) / TotalSalesAllcustomers

DominikHi Matt, thanks again for your help!

I added the two colums as suggested, however about 10 minutes after I started calculation for the second formula (Cumulative % Customer Sales) PBI stopped the process and the error message “There is not enough memory to complete this operation” popped up.

I’m working with a MS Surface laptop with only 4 GB RAM (will be upgraded to a new one with incredible 8 GB soon…), so maybe that’s part of the problem too.

Matt AllingtonThanks for posting back. As you can tell, this is resource hungry. I appreciate your testing, and I would like to know it works before I update the article. There actually is a very big difference between 4gb and 8gb, is you will really notice it.

OxenskioldHi Dominik and Matt,

I don’t believe you’ll succeed in making this work. At least not on the desktop. Running totals, Pareto Analyses and partly moving averages etc. applying huge dimensions will only be fully within reach when they are supported directly in the engine. Put in another way, only when we have DAX functions that will support these scenarios will we be able to do them in an acceptable way.

Upgrading your laptop to 8GB RAM won’t help in this case, Dominik.

That said, I don’t think you will ever do Pareto analyses this way. Think about it. If 20% of the customers make 80% of the margin you’ll have to show around 250,000 customers on the shared x-axis. There is no way you can get the big picture this way. Instead, you’ll set up slicers/filters that cross filter the customer table, so only a subset will be shown at any one time. This requires a slightly modified measure; however, it only takes a few thousand dimension values to make it a no go. How many depends on your hardware and data model.

As Matt also said somewhere in the comments; I would love to be proved wrong.

Jes.

Matt AllingtonThanks for your comments Jes. I have learnt a lot from Dominik’s example. I have actually developed what I think is an acceptable work around for this using customer banding and a calculated column. I have it ready to go and it works fine on 18,484 customers in Adventure Works. I am hoping that Dominik will test it first on his million rows of customers to see if it works. Then I will update this post.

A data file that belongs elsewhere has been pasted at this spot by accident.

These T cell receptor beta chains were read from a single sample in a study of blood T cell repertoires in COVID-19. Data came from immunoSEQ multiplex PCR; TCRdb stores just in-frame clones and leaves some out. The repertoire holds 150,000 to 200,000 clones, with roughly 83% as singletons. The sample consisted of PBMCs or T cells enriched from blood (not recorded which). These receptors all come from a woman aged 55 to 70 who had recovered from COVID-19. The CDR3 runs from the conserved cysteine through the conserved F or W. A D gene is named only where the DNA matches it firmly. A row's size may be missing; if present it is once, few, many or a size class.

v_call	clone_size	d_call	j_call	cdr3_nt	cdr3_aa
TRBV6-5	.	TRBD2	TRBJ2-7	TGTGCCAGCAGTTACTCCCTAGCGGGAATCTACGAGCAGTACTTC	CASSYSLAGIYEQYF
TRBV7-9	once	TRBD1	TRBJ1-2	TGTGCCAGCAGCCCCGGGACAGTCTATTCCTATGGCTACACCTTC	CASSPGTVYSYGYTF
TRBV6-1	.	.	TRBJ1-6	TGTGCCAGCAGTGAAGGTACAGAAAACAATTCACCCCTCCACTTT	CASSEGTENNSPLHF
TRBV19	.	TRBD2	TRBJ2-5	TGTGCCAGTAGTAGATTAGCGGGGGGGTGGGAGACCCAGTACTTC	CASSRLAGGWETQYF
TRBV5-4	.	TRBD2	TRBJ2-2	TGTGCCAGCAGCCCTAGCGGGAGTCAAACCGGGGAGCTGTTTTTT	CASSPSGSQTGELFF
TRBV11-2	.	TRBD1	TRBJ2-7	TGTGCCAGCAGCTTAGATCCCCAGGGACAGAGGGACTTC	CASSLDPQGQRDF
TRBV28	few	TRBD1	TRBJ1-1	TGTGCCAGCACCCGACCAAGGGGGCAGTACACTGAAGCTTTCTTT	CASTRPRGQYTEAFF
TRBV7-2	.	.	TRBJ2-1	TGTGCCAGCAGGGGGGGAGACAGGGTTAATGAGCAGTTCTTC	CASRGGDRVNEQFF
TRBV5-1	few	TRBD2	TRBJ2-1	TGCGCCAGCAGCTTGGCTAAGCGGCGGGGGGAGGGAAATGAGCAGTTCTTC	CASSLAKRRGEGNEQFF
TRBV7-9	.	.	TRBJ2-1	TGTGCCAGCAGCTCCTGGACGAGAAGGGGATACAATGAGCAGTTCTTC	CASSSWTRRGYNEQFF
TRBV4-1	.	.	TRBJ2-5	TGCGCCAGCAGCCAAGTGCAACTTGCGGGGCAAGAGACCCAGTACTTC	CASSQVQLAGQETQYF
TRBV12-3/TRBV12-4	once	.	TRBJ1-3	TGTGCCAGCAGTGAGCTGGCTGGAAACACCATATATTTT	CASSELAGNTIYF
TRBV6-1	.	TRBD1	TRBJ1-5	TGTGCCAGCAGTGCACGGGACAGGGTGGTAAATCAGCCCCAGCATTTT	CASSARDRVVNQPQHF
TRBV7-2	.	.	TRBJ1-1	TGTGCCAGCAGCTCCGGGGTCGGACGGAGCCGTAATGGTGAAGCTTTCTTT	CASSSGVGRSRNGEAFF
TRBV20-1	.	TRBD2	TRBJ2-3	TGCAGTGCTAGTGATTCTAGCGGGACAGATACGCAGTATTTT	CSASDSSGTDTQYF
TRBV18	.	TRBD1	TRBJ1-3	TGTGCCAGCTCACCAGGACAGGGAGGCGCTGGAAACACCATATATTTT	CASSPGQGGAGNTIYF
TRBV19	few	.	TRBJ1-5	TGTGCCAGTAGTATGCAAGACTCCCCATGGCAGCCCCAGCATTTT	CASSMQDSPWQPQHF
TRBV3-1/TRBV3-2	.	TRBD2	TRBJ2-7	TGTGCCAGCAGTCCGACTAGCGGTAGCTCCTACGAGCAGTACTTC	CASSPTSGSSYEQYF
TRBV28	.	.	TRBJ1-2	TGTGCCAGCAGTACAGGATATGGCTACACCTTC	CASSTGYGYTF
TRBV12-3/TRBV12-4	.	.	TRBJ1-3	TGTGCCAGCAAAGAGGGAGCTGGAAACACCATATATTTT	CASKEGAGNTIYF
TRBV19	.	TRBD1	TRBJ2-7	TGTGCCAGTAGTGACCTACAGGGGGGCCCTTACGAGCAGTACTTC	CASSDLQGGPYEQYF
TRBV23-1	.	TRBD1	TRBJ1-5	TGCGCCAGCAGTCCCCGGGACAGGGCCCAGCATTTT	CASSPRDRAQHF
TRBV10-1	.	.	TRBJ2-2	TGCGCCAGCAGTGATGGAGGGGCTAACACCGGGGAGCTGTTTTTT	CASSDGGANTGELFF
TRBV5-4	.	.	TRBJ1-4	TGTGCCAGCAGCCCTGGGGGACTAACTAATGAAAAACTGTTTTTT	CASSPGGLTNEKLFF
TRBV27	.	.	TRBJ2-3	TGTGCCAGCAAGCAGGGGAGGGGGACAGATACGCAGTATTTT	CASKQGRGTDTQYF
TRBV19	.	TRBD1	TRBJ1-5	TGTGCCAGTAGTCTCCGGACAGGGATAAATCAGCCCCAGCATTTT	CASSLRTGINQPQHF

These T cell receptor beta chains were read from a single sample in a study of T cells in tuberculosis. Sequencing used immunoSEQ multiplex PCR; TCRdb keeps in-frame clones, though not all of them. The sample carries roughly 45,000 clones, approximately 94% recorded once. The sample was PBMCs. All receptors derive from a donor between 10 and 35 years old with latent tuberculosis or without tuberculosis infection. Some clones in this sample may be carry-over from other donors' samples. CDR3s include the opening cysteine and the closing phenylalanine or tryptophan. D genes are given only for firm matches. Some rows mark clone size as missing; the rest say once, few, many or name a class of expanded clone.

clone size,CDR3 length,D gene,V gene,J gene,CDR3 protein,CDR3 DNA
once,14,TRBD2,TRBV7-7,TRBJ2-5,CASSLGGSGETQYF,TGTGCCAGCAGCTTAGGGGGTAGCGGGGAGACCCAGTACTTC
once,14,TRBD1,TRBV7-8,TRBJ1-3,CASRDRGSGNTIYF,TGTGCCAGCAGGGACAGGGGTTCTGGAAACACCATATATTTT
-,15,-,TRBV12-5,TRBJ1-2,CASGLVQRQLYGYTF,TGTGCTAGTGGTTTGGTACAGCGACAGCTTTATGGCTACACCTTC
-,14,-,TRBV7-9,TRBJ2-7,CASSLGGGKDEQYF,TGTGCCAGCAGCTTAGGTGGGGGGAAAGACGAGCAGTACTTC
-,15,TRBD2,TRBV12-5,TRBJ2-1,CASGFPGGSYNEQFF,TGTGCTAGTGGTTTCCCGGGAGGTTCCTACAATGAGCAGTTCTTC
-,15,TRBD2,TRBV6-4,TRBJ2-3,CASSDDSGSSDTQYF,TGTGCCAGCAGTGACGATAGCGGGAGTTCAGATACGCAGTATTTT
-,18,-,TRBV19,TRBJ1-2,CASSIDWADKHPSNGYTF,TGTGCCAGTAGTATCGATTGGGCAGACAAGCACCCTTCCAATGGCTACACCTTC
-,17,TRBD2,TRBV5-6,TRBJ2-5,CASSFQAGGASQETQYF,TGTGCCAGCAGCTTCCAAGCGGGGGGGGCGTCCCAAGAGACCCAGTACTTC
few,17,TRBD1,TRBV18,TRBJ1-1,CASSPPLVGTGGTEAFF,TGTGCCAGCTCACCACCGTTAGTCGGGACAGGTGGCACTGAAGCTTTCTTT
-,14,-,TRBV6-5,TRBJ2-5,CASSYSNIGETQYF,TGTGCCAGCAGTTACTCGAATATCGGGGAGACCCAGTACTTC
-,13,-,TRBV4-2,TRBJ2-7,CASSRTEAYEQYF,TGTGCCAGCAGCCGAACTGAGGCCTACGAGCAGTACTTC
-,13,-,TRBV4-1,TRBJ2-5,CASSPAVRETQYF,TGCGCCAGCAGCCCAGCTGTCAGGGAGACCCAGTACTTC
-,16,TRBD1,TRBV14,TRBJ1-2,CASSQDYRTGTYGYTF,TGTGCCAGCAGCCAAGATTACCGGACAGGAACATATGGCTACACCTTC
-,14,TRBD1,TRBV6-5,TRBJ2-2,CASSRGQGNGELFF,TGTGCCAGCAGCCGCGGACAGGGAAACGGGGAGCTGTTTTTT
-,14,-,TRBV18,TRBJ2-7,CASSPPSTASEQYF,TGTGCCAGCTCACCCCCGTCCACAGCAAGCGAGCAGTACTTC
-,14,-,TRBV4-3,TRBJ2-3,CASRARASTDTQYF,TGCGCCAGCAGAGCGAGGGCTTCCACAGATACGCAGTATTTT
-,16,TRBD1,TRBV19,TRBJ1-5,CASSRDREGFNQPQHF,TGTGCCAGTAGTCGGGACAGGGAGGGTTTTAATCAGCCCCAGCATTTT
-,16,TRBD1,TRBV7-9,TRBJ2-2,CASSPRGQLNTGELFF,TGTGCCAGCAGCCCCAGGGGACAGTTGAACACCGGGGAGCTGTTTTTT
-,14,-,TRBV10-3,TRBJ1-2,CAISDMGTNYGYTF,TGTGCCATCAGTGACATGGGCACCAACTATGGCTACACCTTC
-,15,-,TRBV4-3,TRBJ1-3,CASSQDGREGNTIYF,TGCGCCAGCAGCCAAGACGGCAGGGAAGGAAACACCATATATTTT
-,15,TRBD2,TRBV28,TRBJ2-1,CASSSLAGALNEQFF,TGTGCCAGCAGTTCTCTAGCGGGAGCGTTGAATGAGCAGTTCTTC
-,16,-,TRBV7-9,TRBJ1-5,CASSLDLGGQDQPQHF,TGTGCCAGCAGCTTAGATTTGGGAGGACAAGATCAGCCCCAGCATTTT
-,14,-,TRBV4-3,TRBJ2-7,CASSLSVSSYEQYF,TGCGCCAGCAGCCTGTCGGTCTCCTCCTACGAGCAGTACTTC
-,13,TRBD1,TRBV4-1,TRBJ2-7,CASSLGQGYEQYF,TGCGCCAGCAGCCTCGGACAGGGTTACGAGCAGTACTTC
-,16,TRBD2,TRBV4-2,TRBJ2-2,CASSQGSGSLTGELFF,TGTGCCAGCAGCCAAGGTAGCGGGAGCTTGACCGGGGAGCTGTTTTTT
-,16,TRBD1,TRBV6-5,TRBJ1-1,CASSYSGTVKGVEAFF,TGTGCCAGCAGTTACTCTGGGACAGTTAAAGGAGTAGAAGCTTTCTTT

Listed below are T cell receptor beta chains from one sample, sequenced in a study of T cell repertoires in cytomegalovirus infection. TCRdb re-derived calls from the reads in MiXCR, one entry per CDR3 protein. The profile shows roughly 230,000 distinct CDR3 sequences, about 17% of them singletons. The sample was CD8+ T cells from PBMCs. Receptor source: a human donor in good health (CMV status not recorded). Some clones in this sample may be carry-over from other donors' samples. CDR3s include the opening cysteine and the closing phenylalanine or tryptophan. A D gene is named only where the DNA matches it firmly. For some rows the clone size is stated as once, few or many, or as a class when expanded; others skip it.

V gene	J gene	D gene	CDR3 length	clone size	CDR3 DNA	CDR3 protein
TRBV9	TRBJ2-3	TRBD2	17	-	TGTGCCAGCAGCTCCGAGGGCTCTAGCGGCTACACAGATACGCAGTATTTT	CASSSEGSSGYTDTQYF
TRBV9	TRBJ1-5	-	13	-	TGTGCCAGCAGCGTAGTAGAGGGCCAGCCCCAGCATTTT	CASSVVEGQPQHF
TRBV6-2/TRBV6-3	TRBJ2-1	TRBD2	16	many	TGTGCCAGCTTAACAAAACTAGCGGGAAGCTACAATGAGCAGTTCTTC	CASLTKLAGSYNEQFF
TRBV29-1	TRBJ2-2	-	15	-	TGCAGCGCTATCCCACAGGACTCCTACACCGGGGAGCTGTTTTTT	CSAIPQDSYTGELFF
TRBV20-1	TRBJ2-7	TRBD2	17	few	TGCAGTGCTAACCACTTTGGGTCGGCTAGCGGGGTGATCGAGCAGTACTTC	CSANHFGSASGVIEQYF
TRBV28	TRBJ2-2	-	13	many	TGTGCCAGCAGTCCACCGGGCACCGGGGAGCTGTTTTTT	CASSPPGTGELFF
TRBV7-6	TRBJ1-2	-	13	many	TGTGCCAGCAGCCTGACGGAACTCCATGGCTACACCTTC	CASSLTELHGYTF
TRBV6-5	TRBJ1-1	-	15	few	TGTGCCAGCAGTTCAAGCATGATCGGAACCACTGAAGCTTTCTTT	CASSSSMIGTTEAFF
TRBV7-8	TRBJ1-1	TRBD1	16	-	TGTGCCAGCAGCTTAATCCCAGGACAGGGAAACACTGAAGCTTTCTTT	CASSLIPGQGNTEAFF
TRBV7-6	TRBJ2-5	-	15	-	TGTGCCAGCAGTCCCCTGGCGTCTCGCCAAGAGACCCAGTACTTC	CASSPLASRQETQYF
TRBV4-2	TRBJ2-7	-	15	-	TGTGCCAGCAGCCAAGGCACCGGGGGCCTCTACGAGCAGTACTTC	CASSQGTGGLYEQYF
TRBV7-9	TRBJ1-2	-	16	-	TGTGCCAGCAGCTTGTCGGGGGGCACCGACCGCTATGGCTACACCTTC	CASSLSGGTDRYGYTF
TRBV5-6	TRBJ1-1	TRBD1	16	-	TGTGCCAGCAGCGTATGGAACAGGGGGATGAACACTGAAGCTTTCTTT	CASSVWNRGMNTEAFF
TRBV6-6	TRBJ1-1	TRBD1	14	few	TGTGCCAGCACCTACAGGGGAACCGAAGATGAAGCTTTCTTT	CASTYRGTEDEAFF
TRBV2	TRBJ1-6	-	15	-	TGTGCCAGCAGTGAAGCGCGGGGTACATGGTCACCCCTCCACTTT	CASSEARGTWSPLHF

Danil BogomazovMatt, thanks for this great example. One quick question – would it be better to use only one field (Products[ProductKey]) instead of using entire table (Products) to avoid the concept of table extension which is super expensive operation from RAM prospective. it won’t be noticed on 397 rows but should make big difference on 1.2M rows.

If we rewrite line 10 (secrete source) I am curious if it works on 1.2M rows = FILTER ( ALL ( Products[ProductKey] ), [Total Margin] >= thisProductMargin )

Matt AllingtonI would not expect ALL(Products[Key]) to be any more performant than ALL(Products) given that the key is the primary key of the table. I could be wrong and am happy to be corrected by someone. The result will be the same. It would be possible to modify a pattern such as this one to solve the problem in a different way. https://www.daxpatterns.com/abc-classification-dynamic/ I can’t be sure if this would be more performant or not – my guess is yes. Also, most of the “cost” in your example would be doing the calc for the 80% of the customers you don’t need. You could try putting a visual level filter on the key based on sales/margin or what ever and just keep say the top 200k in you case.

OxenskioldHi Danil and Matt,

I agree with Matt. I don’t think there will be any performance difference between having the table ‘Products’ or the primary key of the ‘products’ table as the argument; however, there is a semantic difference that will matter.

The measure :

FILTER ( ALL ( Products[ProductKey] ), [Total Margin] >= thisProductMargin )

will cross filter the [Total Margin] measure with values from the ‘products’ table if filters/slicers on some of the columns of the ‘products’ table’s filter domain exist ( e.g. subcategory, colour etc. ) whereas the expression from matt’s measure will not. If you want the exact same semantic behaviour as in Matt’s measure you’ll need to use this measure:

FILTER (

ALL ( Products[ProductKey] ),

CALCULATE (

[Total Margin],

ALLEXCEPT (

products,

Products[ProductKey]

)

) >= thisProductMargin

)

Jes.

Matt AllingtonMarco Russo is in Australia at the moment and he spoke at the Sydney Power BI Meetup tonight. I asked him specifically to confirm this point. He confirmed that there should be no material difference between iterating a primary key of a dimension table, or the dimension table itself.